Human judges can show mercy. But against the laws of nature, there is no appeal.Arthur C Clark
Is our species on course to commit suicide by planet?
Suicide by cop
You don’t have actually to kill yourself to commit suicide. It is possible to commit suicide through taking conscious, knowing and wilful behaviour likely to provoke a reaction that will lead to your death.
This is recognised in law as “Suicide by Cop”; where armed police capable of and trained in the use of deadly force, are deliberately provoked into using that force by the actions of an individual or individuals.
It is a conscious act of self-destruction, conducted using an understanding of relevant cause and effect relationships.
Suicide by planet
Self-preservation, nature’s first great law, all the creatures, except man, doth awe.Andrew Marvell
In planetary terms, it is not such a huge stretch of credulity to see the parallels between the trajectory of human behaviour, impacts at a global level and the act of suicide by cop. This could be termed “suicide by planet”.
Suicide by planet constitutes the continuation of behaviour likely to lead to death due to wilful ignorance of planetary-scale cause and effect. It may not be the conscious intent of individual people. Indeed, it may be the exact opposite of what most of us intend for our lives.
However, it is a path we are heading down if we continue with global business-as-usual. Our scientific understanding of global cause and effect relationships (as framed by the laws of thermodynamics), the state of the planet and the impacts of how we consume combine to indicate a clear direction of travel.
Such a depressing outcome was not the deliberate plan of the countless economists, investors and policy makers and businesses of the ages. Indeed, many of them were genuinely committed to the advancement of human wealth and (varyingly) the public and private good.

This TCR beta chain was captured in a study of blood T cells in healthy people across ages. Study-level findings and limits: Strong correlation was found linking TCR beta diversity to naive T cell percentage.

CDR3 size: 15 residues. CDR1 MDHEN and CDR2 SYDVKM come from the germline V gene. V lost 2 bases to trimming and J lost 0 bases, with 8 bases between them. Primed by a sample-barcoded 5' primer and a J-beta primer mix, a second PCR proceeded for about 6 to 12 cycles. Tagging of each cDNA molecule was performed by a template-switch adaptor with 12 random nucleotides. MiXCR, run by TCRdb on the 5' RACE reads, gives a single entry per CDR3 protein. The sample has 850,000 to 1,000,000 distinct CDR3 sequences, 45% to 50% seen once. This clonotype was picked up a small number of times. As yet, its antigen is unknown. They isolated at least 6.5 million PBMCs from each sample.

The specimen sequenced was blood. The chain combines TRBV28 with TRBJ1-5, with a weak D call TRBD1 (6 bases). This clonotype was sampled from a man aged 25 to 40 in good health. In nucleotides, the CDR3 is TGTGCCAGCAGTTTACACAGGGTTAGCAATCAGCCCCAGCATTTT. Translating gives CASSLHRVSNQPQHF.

However, when the implications of a course of action are evident but ignored then the only rational judgement that can be made on that behaviour is that it is wilfully suicidal.
Does capitalism’s headlong hurtle towards large though ultimately unbending environmental limits represent an unprecedented attempt at suicide by planet? Is it a collective, subconscious aching for oblivion, for the quiet that there will be once we have gone?
It’s just a thought…..
Of course, this might be an overly negative view of our current situation. It is possible that what we are really talking about is not the suicide of our species but the suicide of our current ways of life….
But to be frank, if we weren’t dead-set upon the suicide of our civilisation then you might think we would design, value and do things differently, wouldn’t you?
Dr Bob Rich
I agree 100%. For many years now, one of my cliches has been: There are only two kinds of people on this planet: greenies and suicides.
Currently, an election is imminent in Australia, where I live. Believe it or not, a group of suicides have formed a “Climate Sceptics Party!”